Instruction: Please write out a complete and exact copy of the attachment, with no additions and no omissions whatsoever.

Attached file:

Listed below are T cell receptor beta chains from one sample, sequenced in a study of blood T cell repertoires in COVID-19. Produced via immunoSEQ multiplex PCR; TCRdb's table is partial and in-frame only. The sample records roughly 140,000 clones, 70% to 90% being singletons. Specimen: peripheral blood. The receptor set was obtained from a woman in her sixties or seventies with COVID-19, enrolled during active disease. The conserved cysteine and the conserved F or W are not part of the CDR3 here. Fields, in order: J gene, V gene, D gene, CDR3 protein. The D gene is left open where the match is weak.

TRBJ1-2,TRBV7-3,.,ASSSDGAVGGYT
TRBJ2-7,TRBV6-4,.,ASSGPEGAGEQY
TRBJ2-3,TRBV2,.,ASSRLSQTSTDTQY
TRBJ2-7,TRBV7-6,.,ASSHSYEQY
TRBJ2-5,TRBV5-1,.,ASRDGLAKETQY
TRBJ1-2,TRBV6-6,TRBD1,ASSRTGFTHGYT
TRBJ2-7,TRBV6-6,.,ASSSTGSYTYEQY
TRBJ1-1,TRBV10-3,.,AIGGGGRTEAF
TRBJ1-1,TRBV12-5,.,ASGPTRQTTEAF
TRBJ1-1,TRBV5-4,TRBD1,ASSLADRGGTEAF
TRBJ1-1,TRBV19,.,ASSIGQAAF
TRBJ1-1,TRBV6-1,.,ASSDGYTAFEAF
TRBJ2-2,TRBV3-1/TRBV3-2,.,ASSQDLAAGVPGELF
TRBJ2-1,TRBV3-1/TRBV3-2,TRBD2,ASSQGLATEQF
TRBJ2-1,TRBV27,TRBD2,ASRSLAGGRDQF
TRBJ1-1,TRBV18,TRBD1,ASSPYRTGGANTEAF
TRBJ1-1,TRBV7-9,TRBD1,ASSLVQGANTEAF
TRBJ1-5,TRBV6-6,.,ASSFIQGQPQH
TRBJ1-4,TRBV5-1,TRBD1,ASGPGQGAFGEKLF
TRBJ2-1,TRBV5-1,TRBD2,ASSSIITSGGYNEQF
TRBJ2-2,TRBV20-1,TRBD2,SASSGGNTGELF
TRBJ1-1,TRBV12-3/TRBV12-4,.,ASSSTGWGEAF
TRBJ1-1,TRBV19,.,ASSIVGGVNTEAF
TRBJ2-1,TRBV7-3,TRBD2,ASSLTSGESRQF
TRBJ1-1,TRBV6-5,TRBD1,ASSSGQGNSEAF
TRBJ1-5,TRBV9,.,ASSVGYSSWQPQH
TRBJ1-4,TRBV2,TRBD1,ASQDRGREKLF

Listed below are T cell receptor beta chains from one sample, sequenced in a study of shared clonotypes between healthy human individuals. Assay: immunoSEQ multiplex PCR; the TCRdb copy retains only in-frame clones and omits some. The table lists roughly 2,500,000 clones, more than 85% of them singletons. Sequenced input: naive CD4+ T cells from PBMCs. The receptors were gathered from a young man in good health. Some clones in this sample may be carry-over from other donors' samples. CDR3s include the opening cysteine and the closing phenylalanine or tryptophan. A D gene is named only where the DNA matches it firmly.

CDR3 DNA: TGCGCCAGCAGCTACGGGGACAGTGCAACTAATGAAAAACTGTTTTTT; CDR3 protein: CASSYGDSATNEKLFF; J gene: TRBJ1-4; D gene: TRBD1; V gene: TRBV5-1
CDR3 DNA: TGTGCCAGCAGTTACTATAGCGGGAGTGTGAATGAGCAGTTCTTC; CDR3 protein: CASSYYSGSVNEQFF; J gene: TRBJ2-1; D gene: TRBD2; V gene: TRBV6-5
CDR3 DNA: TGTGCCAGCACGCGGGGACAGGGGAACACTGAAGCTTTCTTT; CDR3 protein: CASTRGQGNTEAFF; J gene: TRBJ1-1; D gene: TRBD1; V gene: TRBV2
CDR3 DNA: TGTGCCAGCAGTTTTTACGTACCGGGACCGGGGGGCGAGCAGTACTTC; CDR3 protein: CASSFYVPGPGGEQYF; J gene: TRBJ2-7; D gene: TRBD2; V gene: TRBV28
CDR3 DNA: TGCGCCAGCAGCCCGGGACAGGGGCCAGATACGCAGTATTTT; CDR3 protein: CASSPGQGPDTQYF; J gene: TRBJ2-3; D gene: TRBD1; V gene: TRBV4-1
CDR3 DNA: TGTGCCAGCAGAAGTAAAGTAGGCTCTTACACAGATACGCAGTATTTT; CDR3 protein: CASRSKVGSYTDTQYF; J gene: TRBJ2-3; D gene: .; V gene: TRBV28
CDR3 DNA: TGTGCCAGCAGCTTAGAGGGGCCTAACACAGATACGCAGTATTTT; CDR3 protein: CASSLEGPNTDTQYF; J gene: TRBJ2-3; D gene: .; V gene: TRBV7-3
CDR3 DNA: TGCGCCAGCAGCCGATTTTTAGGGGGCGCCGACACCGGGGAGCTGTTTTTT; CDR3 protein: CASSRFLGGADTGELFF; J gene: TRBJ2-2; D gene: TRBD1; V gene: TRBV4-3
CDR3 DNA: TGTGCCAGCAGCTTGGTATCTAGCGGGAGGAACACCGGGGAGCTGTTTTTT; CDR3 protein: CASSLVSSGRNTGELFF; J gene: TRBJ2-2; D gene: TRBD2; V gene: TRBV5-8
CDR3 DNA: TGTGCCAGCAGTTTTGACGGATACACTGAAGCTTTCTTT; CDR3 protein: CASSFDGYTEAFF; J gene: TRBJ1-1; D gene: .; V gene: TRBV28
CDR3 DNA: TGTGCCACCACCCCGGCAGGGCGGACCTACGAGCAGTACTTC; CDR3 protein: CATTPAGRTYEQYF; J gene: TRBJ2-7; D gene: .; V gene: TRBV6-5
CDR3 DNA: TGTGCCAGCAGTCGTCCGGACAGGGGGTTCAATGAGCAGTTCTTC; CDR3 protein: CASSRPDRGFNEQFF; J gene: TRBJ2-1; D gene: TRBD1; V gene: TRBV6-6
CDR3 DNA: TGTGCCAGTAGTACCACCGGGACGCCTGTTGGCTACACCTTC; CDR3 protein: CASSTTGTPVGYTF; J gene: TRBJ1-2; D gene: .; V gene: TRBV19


Listed below are T cell receptor beta chains from one sample, sequenced in a study of blood T cell repertoires in COVID-19. Produced via immunoSEQ multiplex PCR; TCRdb's table is partial and in-frame only. The sample records roughly 140,000 clones, 70% to 90% being singletons. Specimen: peripheral blood. The receptor set was obtained from a woman in her sixties or seventies with COVID-19, enrolled during active disease. The conserved cysteine and the conserved F or W are not part of the CDR3 here. Fields, in order: J gene, V gene, D gene, CDR3 protein. The D gene is left open where the match is weak.

TRBJ1-2,TRBV7-3,.,ASSSDGAVGGYT
TRBJ2-7,TRBV6-4,.,ASSGPEGAGEQY
TRBJ2-3,TRBV2,.,ASSRLSQTSTDTQY
TRBJ2-7,TRBV7-6,.,ASSHSYEQY
TRBJ2-5,TRBV5-1,.,ASRDGLAKETQY
TRBJ1-2,TRBV6-6,TRBD1,ASSRTGFTHGYT
TRBJ2-7,TRBV6-6,.,ASSSTGSYTYEQY
TRBJ1-1,TRBV10-3,.,AIGGGGRTEAF
TRBJ1-1,TRBV12-5,.,ASGPTRQTTEAF
TRBJ1-1,TRBV5-4,TRBD1,ASSLADRGGTEAF
TRBJ1-1,TRBV19,.,ASSIGQAAF
TRBJ1-1,TRBV6-1,.,ASSDGYTAFEAF
TRBJ2-2,TRBV3-1/TRBV3-2,.,ASSQDLAAGVPGELF
TRBJ2-1,TRBV3-1/TRBV3-2,TRBD2,ASSQGLATEQF
TRBJ2-1,TRBV27,TRBD2,ASRSLAGGRDQF
TRBJ1-1,TRBV18,TRBD1,ASSPYRTGGANTEAF
TRBJ1-1,TRBV7-9,TRBD1,ASSLVQGANTEAF
TRBJ1-5,TRBV6-6,.,ASSFIQGQPQH
TRBJ1-4,TRBV5-1,TRBD1,ASGPGQGAFGEKLF
TRBJ2-1,TRBV5-1,TRBD2,ASSSIITSGGYNEQF
TRBJ2-2,TRBV20-1,TRBD2,SASSGGNTGELF
TRBJ1-1,TRBV12-3/TRBV12-4,.,ASSSTGWGEAF
TRBJ1-1,TRBV19,.,ASSIVGGVNTEAF
TRBJ2-1,TRBV7-3,TRBD2,ASSLTSGESRQF
TRBJ1-1,TRBV6-5,TRBD1,ASSSGQGNSEAF
TRBJ1-5,TRBV9,.,ASSVGYSSWQPQH
TRBJ1-4,TRBV2,TRBD1,ASQDRGREKLF

Listed below are T cell receptor beta chains from one sample, sequenced in a study of shared clonotypes between healthy human individuals. Assay: immunoSEQ multiplex PCR; the TCRdb copy retains only in-frame clones and omits some. The table lists roughly 2,500,000 clones, more than 85% of them singletons. Sequenced input: naive CD4+ T cells from PBMCs. The receptors were gathered from a young man in good health. Some clones in this sample may be carry-over from other donors' samples. CDR3s include the opening cysteine and the closing phenylalanine or tryptophan. A D gene is named only where the DNA matches it firmly.

CDR3 DNA: TGCGCCAGCAGCTACGGGGACAGTGCAACTAATGAAAAACTGTTTTTT; CDR3 protein: CASSYGDSATNEKLFF; J gene: TRBJ1-4; D gene: TRBD1; V gene: TRBV5-1
CDR3 DNA: TGTGCCAGCAGTTACTATAGCGGGAGTGTGAATGAGCAGTTCTTC; CDR3 protein: CASSYYSGSVNEQFF; J gene: TRBJ2-1; D gene: TRBD2; V gene: TRBV6-5
CDR3 DNA: TGTGCCAGCACGCGGGGACAGGGGAACACTGAAGCTTTCTTT; CDR3 protein: CASTRGQGNTEAFF; J gene: TRBJ1-1; D gene: TRBD1; V gene: TRBV2
CDR3 DNA: TGTGCCAGCAGTTTTTACGTACCGGGACCGGGGGGCGAGCAGTACTTC; CDR3 protein: CASSFYVPGPGGEQYF; J gene: TRBJ2-7; D gene: TRBD2; V gene: TRBV28
CDR3 DNA: TGCGCCAGCAGCCCGGGACAGGGGCCAGATACGCAGTATTTT; CDR3 protein: CASSPGQGPDTQYF; J gene: TRBJ2-3; D gene: TRBD1; V gene: TRBV4-1
CDR3 DNA: TGTGCCAGCAGAAGTAAAGTAGGCTCTTACACAGATACGCAGTATTTT; CDR3 protein: CASRSKVGSYTDTQYF; J gene: TRBJ2-3; D gene: .; V gene: TRBV28
CDR3 DNA: TGTGCCAGCAGCTTAGAGGGGCCTAACACAGATACGCAGTATTTT; CDR3 protein: CASSLEGPNTDTQYF; J gene: TRBJ2-3; D gene: .; V gene: TRBV7-3
CDR3 DNA: TGCGCCAGCAGCCGATTTTTAGGGGGCGCCGACACCGGGGAGCTGTTTTTT; CDR3 protein: CASSRFLGGADTGELFF; J gene: TRBJ2-2; D gene: TRBD1; V gene: TRBV4-3
CDR3 DNA: TGTGCCAGCAGCTTGGTATCTAGCGGGAGGAACACCGGGGAGCTGTTTTTT; CDR3 protein: CASSLVSSGRNTGELFF; J gene: TRBJ2-2; D gene: TRBD2; V gene: TRBV5-8
CDR3 DNA: TGTGCCAGCAGTTTTGACGGATACACTGAAGCTTTCTTT; CDR3 protein: CASSFDGYTEAFF; J gene: TRBJ1-1; D gene: .; V gene: TRBV28
CDR3 DNA: TGTGCCACCACCCCGGCAGGGCGGACCTACGAGCAGTACTTC; CDR3 protein: CATTPAGRTYEQYF; J gene: TRBJ2-7; D gene: .; V gene: TRBV6-5
CDR3 DNA: TGTGCCAGCAGTCGTCCGGACAGGGGGTTCAATGAGCAGTTCTTC; CDR3 protein: CASSRPDRGFNEQFF; J gene: TRBJ2-1; D gene: TRBD1; V gene: TRBV6-6
CDR3 DNA: TGTGCCAGTAGTACCACCGGGACGCCTGTTGGCTACACCTTC; CDR3 protein: CASSTTGTPVGYTF; J gene: TRBJ1-2; D gene: .; V gene: TRBV19